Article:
With the inauguration of President Donald Trump, monitoring the connection between the FBI and local police departments has become more important than ever before. The San Francisco Police Department has partnered with the FBI as a Joint Terrorism Task Force since 2007, to gather intelligence on such activities in the city as political assemblies, protests, and religious ceremonies. Civil rights groups raised reasonable concerns that the First Amendment rights of residents were being violated by some of the work of the task force, and in 2012, a coalition that BORDC helped form led the campaign for the passage of the Safe San Francisco Civil Rights Ordinance.
The ordinance provides parameters for how the San Francisco Police Department can interact with the FBI in performing task force functions. For example, it states that, under all circumstances, the Police Department must follow city and states rules. If federal law differs, the city or state law has priority. This includes the San Francisco Sanctuary City Ordinance, which limits the ways in which city employees can cooperate with federal immigration agents. In San Francisco, police and municipal employees cannot inquire about someone’s immigration status. Although President Trump signed an executive order on Jan. 25, denying federal grant funds to sanctuary cities, San Francisco Mayor Ed Lee has declared, “Our city is still a sanctuary city and we are going to remain a sanctuary city.”
The Safe San Francisco Civil Rights Ordinance was created to ensure that the police do not violate the Constitution when working with the FBI on the Joint Terrorism Task Force. It ensures that police do not assist the FBI in any way that would violate a person’s civil rights or right to privacy. It ensures that the police force is not being used to further possibly illegal federal actions. For example, the Police Department can only participate in a task force investigation—such as, for example, infiltrating a Mosque or activist group—if there is a ‘reasonable suspicion” of criminal activity, unlike the FBI, which is allowed to launch an investigation that includes surveillance and infiltration without any evidence of wrongdoing.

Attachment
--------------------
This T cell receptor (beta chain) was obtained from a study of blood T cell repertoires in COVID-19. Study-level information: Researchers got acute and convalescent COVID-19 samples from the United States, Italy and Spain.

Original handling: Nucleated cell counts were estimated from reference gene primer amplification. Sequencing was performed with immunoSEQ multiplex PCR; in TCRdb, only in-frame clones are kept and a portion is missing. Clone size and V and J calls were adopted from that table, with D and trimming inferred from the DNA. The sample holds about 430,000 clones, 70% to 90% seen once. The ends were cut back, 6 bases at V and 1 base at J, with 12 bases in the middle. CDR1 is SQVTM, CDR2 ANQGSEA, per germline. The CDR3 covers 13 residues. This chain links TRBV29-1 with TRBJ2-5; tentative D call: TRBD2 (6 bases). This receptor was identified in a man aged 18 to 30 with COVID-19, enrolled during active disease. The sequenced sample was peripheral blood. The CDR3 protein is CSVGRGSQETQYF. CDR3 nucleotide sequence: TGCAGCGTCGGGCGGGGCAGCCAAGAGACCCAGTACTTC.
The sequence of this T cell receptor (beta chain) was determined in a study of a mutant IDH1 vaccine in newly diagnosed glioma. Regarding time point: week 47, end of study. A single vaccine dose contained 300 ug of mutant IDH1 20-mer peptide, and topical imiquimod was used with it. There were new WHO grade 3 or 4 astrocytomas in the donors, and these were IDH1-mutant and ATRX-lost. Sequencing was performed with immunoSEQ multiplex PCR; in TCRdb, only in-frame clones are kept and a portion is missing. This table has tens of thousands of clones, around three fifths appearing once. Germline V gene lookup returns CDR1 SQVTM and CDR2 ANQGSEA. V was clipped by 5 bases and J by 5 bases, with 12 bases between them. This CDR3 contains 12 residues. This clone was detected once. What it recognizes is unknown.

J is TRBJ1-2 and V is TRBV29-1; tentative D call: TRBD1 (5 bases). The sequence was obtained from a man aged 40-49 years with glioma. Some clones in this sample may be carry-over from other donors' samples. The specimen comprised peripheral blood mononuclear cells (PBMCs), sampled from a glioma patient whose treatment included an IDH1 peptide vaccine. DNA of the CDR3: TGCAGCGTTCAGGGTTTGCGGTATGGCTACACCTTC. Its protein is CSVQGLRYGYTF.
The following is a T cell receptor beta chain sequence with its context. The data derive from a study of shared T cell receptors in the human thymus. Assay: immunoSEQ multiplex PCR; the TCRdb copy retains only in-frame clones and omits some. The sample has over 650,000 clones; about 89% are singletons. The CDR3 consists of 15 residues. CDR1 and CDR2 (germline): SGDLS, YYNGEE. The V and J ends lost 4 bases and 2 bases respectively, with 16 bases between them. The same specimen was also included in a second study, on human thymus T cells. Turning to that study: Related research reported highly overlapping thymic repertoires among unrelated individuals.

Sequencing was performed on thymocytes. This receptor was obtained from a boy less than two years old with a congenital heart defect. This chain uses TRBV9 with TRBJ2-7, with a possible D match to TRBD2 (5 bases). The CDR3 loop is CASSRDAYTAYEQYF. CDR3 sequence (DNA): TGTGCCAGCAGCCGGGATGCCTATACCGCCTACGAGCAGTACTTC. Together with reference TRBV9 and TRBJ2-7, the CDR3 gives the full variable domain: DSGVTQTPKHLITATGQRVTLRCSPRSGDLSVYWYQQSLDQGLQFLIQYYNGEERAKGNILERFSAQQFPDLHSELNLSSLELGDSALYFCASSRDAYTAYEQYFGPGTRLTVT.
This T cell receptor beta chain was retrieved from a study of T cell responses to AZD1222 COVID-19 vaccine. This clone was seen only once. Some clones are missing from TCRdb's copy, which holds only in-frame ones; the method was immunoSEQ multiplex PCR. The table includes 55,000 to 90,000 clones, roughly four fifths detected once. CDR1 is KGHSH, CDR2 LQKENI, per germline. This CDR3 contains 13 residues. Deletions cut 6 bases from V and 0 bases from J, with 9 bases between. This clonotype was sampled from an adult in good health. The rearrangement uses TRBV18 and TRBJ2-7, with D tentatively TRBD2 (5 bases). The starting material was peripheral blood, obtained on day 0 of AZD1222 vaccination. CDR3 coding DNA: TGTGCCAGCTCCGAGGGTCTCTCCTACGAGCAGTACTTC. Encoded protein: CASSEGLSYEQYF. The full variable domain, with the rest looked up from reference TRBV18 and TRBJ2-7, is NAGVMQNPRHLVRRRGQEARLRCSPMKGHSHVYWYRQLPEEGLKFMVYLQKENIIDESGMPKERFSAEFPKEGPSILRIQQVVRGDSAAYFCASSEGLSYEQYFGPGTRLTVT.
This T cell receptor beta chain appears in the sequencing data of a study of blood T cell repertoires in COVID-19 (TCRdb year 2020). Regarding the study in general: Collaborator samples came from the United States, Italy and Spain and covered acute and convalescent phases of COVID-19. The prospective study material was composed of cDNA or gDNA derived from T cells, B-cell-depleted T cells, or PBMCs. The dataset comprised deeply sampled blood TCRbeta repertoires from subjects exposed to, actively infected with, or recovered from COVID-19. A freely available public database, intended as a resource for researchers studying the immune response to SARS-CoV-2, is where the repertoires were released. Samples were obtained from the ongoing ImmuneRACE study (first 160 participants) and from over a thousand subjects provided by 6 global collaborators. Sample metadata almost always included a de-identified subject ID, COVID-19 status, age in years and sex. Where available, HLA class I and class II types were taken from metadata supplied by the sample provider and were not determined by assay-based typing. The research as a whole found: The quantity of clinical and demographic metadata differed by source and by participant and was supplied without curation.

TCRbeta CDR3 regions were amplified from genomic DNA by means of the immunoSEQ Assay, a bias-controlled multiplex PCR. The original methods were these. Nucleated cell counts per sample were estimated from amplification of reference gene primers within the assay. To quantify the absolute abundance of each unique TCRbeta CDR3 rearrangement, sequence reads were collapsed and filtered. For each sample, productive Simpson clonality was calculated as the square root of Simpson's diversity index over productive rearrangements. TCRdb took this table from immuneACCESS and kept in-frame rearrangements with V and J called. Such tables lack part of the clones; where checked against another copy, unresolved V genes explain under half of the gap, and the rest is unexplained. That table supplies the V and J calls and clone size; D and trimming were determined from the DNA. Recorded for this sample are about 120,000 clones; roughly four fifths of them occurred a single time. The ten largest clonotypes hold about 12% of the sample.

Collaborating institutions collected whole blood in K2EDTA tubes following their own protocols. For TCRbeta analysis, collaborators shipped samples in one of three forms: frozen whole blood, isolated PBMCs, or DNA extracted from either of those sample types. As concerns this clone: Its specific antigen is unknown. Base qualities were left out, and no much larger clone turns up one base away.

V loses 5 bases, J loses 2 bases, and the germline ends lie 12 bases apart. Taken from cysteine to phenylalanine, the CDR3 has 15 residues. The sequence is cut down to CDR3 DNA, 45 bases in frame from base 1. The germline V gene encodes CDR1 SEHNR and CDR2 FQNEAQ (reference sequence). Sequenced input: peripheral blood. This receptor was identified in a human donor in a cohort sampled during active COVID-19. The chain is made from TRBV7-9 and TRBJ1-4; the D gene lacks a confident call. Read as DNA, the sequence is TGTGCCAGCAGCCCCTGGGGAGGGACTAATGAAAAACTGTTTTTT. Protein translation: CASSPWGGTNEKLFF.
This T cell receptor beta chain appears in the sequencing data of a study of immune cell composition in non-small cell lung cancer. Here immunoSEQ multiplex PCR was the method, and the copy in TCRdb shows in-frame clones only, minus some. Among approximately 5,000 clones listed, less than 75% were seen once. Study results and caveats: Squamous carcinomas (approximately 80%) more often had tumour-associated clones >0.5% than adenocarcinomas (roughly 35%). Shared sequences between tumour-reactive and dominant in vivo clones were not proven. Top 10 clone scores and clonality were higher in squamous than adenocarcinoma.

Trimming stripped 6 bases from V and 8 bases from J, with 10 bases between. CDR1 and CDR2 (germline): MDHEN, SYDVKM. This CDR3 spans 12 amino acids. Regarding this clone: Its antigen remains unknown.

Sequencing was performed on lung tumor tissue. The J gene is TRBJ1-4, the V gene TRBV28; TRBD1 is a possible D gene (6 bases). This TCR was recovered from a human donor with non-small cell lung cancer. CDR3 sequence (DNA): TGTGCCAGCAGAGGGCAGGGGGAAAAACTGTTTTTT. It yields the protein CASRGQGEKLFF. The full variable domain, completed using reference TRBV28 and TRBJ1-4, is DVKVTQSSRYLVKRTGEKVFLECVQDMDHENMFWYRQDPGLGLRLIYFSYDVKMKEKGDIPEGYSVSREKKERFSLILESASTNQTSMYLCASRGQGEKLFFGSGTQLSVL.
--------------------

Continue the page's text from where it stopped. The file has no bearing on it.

If the phrase “possibly illegal federal actions” made you think of Donald Trump, you’re on the right track. Civil rights groups are more concerned about police participation in FBI investigations under the Trump administration than ever before, especially since they have learned that police officers acting in conjunction with the Joint Terrorism Task Force may not have been properly trained in the specifics of the Safe San Francisco Civil Rights Ordinance.
The Council on American-Islamic Relations, or CAIR, along with the American Civil Liberties Union of Northern California and the Asian Americans Advancing Justice-Asian Law Caucus sent a letter on Jan. 5 to the San Francisco Police Department, the mayor of San Francisco, and the San Francisco Police Commission, requesting stricter oversight of Joint Terrorism Task Force activities that involve the police, knowing that, in the age of Trump, the scrutiny of communities that are already frequently surveilled will only increase.
And we’ll be there, to help cities maintain oversight and to protect the civil rights of their residents.